Handsomely conducted by Jac van Steen, the Philharmonia are making their Garsington debut. Their playing is glorious, though just occasionally, on the opening night, they threatened to engulf the singers at climactic moments.
Paddling palms and pinching fingers… I’ll have thy beauty scratch’d with briers… When you do dance, I wish you a wave o’ the sea… The Winter’s Tale has so much music of its own, refined in the fire of Shakespeare’s strange late play, it is hard to think an operatic version could add more. Surely it would shrink instead of grow. Instead, Ryan Wigglesworth (b1979) has made a thoughtful and lyrical case, not smaller or bigger but different, in his first opera, commissioned by English National Opera and premiered at the Coliseum last Monday.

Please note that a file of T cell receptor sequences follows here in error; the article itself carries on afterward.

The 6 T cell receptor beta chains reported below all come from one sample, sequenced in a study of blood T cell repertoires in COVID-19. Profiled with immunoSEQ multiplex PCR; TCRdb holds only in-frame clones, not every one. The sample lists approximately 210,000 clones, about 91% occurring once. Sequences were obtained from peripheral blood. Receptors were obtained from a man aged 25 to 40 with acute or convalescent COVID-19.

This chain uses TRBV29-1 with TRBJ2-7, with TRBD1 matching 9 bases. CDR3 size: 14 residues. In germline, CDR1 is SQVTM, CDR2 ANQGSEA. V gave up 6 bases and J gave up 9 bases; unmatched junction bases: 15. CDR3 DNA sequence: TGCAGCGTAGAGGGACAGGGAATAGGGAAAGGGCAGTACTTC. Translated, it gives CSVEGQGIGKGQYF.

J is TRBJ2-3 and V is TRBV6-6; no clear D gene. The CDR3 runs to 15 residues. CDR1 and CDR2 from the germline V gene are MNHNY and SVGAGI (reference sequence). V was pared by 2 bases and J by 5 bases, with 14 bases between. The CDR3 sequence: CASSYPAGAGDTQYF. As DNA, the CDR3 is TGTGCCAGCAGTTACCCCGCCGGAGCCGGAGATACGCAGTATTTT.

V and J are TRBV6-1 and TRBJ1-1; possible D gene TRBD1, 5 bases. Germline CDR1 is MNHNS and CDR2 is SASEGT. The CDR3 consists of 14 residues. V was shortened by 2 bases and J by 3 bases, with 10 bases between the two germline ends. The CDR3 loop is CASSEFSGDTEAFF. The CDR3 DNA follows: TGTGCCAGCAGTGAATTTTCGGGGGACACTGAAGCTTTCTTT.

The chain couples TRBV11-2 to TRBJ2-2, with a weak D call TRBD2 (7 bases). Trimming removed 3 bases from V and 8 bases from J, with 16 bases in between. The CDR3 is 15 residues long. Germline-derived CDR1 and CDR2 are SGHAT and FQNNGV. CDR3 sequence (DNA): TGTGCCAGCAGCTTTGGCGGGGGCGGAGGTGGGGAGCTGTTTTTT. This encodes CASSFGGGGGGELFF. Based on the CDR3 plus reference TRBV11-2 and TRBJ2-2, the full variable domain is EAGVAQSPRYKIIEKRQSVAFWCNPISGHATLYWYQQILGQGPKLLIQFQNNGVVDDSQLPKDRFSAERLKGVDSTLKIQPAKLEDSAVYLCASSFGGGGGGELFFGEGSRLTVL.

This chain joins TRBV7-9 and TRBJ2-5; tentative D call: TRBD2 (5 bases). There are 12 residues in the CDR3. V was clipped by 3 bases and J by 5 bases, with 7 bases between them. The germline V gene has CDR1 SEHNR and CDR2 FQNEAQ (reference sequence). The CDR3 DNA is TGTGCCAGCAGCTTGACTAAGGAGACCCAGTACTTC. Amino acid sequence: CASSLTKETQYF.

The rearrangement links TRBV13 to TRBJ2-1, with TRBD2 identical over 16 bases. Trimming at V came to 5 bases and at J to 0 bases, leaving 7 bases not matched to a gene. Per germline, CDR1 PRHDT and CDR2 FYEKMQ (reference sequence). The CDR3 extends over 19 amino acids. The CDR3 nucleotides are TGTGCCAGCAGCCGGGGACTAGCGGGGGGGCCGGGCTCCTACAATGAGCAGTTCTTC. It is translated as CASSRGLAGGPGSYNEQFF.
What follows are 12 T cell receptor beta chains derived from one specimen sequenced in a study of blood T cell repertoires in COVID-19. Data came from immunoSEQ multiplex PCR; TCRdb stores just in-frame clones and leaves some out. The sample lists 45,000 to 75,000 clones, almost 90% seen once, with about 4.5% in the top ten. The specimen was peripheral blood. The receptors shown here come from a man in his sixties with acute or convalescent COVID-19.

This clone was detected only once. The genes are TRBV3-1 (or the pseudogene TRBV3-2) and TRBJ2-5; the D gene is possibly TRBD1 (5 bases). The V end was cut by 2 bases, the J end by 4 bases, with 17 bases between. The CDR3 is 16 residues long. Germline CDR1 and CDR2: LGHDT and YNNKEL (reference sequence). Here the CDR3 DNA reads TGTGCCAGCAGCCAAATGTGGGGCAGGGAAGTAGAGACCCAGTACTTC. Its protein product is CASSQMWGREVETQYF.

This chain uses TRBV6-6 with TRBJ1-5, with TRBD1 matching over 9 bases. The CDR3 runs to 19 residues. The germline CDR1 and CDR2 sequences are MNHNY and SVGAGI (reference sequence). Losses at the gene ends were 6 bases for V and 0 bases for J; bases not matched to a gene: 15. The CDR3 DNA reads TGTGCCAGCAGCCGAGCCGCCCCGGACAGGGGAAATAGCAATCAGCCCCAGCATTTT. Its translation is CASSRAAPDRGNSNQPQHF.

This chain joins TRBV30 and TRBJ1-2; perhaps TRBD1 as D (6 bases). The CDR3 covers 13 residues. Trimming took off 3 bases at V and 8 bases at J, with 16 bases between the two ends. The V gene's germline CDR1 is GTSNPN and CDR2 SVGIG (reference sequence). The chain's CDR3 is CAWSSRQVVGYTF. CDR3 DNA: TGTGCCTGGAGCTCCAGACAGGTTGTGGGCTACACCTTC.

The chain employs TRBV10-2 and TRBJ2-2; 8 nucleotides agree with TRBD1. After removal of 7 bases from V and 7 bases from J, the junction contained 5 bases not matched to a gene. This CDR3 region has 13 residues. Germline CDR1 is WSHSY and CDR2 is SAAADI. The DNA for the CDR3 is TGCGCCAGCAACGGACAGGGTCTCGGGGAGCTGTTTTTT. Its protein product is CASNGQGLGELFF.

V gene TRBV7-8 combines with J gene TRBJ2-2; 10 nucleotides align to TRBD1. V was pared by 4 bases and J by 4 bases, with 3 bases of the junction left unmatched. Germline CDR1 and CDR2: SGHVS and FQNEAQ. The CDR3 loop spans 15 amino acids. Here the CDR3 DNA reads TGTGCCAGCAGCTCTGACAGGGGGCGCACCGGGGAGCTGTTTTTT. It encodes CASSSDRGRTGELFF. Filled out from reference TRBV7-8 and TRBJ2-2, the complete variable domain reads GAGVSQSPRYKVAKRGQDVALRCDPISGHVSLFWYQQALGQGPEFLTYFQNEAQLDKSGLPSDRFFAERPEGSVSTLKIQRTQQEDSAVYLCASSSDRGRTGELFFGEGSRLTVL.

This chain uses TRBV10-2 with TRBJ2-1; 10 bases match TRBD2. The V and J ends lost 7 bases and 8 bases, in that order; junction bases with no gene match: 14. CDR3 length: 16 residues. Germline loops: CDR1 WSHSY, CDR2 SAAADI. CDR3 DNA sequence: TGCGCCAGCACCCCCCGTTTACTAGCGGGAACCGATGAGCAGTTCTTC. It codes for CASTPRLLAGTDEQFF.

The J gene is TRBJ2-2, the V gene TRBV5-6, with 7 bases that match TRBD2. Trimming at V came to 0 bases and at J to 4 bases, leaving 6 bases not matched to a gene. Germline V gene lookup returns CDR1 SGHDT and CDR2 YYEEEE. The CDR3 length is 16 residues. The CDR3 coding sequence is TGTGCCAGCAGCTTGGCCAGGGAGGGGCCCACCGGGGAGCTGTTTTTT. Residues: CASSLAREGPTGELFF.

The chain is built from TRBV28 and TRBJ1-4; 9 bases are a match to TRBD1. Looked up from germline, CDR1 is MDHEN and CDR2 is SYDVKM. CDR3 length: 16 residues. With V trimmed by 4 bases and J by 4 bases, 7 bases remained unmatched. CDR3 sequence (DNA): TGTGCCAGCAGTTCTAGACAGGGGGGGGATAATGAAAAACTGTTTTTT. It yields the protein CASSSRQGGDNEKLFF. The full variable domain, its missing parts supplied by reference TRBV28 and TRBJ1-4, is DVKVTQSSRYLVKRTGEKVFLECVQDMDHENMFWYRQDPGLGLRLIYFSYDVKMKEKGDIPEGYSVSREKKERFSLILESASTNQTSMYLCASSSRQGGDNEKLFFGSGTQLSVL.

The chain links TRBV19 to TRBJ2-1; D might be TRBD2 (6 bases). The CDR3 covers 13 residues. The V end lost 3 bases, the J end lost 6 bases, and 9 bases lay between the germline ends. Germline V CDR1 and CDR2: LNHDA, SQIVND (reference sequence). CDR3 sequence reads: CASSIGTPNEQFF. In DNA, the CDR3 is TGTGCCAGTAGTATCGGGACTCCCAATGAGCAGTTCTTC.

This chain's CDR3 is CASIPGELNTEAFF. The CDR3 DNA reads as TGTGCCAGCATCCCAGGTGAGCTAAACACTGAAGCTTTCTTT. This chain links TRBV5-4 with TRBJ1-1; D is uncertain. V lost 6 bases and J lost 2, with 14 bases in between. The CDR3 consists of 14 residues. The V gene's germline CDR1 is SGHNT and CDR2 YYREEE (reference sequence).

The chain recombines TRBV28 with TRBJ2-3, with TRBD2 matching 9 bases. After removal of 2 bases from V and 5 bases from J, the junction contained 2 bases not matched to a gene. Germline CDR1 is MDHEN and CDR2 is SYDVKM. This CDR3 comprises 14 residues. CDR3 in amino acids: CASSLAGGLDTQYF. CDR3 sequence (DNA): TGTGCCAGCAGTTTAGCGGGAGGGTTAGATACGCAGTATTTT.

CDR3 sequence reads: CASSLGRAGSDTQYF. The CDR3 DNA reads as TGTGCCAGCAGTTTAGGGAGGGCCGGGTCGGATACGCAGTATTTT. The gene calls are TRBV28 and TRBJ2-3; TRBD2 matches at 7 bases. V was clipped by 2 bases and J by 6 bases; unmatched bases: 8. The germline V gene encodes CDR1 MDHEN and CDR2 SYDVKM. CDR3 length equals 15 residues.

He also wrote the libretto and conducted the performance. No mad egoist – really not, though as it happens he is also a virtuoso pianist – Wigglesworth left the designing to Vicki Mortimer and, as a wild shot, invited the actor Rory Kinnear to make his debut as a stage director. In a clever set whose two halves split and reunite, the action has been updated to contrasting military regimes, two versions of fragile power. Leontes’s Sicilia is all medals and peaked caps, Polixenes’s Bohemia khaki, shades and black berets: you’ll have seen them before at the opera if not in life. ENO has gathered a wonderful cast of British singers. Led by Iain Paterson (Leontes), Leigh Melrose (Polixenes), Susan Bickley (Paulina) and Sophie Bevan (Hermione), who is also the work’s dedicatee, they honoured this new score.
The music converses rather than shouts, it unfolds in harmonic argument rather than noisy headlines
So far so good. Many an operatic axe has fallen on Shakespeare’s plays, Macbeth, Hamlet, The Tempest, A Midsummer Night’s Dream, Romeo and Juliet among them. The better the composer, broadly but no guarantee, the more convincing the result. We have grown used to unexpected happy endings, mashed-up plots or radical reinventions (think Bernstein’s West Side Story). We may even forget that Shakespeare was the source.